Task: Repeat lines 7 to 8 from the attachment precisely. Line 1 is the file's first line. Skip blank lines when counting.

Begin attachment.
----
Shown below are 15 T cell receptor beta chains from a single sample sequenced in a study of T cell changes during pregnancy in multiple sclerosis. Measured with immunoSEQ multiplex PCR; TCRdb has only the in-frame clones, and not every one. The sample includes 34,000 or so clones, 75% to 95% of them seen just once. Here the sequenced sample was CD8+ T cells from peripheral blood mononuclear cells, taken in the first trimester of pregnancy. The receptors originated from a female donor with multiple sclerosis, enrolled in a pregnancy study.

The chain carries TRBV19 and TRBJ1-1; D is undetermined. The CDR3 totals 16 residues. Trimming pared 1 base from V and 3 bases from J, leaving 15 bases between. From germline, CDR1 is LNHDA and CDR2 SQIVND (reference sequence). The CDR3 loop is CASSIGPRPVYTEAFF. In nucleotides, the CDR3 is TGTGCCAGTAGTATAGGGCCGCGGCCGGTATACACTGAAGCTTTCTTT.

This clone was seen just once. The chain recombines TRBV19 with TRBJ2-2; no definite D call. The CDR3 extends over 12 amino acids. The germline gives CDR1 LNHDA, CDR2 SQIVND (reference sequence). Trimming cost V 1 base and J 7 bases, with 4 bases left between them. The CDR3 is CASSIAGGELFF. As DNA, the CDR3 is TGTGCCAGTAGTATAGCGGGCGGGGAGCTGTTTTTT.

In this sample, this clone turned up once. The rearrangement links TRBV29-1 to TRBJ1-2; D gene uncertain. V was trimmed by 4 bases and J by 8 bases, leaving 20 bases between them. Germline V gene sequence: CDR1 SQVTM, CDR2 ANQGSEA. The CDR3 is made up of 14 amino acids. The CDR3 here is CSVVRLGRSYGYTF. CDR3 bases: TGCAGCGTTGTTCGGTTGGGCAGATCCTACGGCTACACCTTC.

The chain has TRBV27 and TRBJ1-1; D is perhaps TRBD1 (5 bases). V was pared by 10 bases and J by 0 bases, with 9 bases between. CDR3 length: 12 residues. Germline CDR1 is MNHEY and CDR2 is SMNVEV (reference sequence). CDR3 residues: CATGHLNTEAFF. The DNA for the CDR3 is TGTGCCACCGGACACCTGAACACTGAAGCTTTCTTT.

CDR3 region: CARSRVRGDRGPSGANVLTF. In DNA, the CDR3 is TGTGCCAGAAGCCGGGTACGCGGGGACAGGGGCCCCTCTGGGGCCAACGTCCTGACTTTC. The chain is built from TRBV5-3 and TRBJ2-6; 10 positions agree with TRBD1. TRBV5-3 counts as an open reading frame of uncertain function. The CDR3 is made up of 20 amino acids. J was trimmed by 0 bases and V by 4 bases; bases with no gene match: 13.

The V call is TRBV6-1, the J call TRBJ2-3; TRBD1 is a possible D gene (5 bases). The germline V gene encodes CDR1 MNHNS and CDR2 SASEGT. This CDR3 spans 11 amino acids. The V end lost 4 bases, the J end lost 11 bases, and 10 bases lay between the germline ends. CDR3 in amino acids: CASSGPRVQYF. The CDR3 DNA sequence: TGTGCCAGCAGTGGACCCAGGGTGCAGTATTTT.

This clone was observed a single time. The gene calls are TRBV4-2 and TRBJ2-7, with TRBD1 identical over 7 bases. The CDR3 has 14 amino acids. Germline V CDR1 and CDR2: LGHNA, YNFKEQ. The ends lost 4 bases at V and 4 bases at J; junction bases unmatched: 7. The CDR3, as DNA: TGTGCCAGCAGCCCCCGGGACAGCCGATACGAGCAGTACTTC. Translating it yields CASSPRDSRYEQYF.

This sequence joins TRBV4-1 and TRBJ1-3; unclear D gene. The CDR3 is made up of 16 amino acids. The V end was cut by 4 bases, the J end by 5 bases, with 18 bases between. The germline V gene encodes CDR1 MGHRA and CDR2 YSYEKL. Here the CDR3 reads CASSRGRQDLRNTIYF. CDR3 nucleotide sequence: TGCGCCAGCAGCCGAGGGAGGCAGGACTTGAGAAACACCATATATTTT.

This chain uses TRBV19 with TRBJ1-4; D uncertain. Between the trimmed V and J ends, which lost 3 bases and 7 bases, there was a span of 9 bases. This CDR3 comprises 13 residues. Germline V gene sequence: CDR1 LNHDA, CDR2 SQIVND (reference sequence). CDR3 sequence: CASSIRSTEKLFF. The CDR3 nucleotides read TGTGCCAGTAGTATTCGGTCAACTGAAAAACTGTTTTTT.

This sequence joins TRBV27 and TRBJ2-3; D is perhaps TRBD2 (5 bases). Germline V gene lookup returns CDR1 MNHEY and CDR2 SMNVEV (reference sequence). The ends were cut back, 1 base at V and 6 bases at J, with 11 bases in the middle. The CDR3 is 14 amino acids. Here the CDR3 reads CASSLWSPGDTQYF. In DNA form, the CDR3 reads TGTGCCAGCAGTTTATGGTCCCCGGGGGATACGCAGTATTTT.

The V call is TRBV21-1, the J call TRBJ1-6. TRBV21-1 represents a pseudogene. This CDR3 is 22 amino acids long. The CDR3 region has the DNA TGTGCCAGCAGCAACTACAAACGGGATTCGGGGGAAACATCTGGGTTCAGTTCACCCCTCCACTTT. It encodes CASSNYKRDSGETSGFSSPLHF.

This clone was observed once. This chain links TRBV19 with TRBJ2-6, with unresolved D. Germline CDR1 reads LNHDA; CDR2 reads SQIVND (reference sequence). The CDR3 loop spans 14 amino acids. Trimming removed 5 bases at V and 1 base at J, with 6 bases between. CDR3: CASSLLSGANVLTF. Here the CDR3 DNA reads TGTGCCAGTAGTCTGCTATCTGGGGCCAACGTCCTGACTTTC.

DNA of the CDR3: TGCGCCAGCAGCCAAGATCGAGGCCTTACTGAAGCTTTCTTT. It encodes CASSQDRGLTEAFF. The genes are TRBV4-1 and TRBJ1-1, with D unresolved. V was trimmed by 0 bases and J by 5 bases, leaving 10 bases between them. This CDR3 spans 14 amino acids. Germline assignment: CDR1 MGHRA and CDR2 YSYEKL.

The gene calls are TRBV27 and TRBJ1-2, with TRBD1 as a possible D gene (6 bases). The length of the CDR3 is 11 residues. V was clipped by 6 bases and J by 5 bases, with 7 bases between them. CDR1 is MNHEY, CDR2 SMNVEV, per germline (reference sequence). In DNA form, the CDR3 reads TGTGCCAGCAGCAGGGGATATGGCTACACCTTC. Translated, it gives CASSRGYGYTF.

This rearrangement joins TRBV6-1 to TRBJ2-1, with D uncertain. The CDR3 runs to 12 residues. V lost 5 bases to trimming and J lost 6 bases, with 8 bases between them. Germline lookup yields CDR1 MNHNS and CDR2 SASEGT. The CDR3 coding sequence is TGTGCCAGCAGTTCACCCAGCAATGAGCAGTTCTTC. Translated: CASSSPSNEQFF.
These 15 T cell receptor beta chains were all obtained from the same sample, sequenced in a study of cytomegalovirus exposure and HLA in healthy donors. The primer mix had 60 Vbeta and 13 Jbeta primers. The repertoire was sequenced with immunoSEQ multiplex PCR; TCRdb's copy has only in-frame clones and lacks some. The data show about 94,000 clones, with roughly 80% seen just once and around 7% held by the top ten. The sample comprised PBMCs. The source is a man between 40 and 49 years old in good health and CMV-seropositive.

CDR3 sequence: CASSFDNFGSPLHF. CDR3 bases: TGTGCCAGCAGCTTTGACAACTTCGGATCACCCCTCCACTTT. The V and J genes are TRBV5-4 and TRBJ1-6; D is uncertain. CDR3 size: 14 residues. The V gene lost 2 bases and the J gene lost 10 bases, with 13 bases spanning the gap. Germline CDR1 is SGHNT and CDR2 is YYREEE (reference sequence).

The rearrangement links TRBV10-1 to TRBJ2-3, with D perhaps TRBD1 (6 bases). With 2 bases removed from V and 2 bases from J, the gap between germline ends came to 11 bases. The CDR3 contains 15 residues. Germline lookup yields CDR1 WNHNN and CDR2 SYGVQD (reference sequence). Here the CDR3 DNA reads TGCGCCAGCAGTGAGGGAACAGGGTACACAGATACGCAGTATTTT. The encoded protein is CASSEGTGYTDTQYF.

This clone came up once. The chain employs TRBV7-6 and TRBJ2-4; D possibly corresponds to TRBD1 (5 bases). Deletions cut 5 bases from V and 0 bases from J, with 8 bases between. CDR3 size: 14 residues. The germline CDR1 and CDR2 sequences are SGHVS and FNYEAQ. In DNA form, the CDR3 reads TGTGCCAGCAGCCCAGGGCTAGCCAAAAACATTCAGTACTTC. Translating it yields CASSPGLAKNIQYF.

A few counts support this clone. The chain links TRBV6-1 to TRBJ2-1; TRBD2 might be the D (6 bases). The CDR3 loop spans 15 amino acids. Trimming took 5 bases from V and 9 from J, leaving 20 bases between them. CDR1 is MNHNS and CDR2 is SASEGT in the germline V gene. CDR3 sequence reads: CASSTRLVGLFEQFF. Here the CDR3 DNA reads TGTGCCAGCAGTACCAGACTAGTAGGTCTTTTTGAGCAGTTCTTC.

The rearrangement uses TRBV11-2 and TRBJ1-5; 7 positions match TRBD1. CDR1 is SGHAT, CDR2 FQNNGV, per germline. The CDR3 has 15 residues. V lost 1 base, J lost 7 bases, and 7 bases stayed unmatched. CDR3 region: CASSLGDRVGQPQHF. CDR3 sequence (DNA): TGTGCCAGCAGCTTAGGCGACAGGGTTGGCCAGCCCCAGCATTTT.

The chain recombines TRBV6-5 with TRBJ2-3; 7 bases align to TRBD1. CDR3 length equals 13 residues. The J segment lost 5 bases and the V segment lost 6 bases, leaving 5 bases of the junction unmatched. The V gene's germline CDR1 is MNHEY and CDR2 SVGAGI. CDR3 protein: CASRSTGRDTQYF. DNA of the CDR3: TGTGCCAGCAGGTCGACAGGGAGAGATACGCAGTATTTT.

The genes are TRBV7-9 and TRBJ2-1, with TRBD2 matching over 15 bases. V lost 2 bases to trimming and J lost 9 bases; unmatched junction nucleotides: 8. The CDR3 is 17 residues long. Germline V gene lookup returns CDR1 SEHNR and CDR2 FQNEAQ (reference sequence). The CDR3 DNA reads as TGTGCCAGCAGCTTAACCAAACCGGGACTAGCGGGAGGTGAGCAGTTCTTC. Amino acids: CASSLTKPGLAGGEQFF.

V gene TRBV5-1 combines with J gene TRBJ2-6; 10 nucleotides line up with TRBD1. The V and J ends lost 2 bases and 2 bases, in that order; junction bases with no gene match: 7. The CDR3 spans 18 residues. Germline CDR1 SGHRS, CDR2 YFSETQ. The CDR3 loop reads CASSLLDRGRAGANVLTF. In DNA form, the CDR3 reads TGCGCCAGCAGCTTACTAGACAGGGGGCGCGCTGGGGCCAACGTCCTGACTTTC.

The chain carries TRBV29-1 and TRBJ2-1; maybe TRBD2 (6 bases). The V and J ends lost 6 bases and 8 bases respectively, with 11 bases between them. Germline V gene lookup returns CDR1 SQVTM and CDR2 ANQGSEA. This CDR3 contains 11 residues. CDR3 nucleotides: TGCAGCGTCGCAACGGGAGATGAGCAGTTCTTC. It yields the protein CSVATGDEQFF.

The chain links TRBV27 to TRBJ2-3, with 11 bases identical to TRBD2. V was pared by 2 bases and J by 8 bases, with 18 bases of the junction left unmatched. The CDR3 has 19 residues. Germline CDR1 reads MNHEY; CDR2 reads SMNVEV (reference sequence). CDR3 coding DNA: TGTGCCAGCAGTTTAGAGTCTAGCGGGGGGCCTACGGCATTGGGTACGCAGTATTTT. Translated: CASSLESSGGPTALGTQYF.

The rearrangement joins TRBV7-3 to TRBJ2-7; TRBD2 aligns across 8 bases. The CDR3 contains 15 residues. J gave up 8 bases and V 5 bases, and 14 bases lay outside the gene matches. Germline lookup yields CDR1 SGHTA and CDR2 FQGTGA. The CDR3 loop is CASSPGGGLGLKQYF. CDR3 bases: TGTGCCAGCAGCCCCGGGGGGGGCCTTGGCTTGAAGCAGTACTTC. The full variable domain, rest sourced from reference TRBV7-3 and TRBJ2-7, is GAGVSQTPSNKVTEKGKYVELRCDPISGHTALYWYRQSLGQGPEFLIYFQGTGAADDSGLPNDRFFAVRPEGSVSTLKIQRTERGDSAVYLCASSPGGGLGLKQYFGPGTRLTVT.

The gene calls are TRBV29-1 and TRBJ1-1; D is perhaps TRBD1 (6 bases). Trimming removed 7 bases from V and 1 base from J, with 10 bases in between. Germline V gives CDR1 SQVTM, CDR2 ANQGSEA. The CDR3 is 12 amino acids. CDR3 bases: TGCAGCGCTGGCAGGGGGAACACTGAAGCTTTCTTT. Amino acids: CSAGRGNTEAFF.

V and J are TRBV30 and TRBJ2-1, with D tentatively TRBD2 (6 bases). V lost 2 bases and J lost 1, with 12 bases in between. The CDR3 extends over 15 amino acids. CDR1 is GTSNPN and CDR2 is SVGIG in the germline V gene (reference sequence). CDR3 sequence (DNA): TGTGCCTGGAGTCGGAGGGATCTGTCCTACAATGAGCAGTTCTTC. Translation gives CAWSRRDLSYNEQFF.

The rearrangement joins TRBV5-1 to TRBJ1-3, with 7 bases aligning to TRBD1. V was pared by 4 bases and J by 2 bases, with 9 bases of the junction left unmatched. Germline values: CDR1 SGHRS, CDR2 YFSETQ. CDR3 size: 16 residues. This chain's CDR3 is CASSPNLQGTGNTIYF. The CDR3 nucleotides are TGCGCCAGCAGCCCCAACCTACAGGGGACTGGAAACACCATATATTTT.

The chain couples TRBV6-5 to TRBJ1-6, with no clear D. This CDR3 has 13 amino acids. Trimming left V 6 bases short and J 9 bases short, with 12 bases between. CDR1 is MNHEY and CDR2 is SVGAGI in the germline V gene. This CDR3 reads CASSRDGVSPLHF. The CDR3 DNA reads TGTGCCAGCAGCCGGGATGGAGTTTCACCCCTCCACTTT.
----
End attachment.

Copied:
The V call is TRBV6-1, the J call TRBJ2-3; TRBD1 is a possible D gene (5 bases). The germline V gene encodes CDR1 MNHNS and CDR2 SASEGT. This CDR3 spans 11 amino acids. The V end lost 4 bases, the J end lost 11 bases, and 10 bases lay between the germline ends. CDR3 in amino acids: CASSGPRVQYF. The CDR3 DNA sequence: TGTGCCAGCAGTGGACCCAGGGTGCAGTATTTT.

This clone was observed a single time. The gene calls are TRBV4-2 and TRBJ2-7, with TRBD1 identical over 7 bases. The CDR3 has 14 amino acids. Germline V CDR1 and CDR2: LGHNA, YNFKEQ. The ends lost 4 bases at V and 4 bases at J; junction bases unmatched: 7. The CDR3, as DNA: TGTGCCAGCAGCCCCCGGGACAGCCGATACGAGCAGTACTTC. Translating it yields CASSPRDSRYEQYF.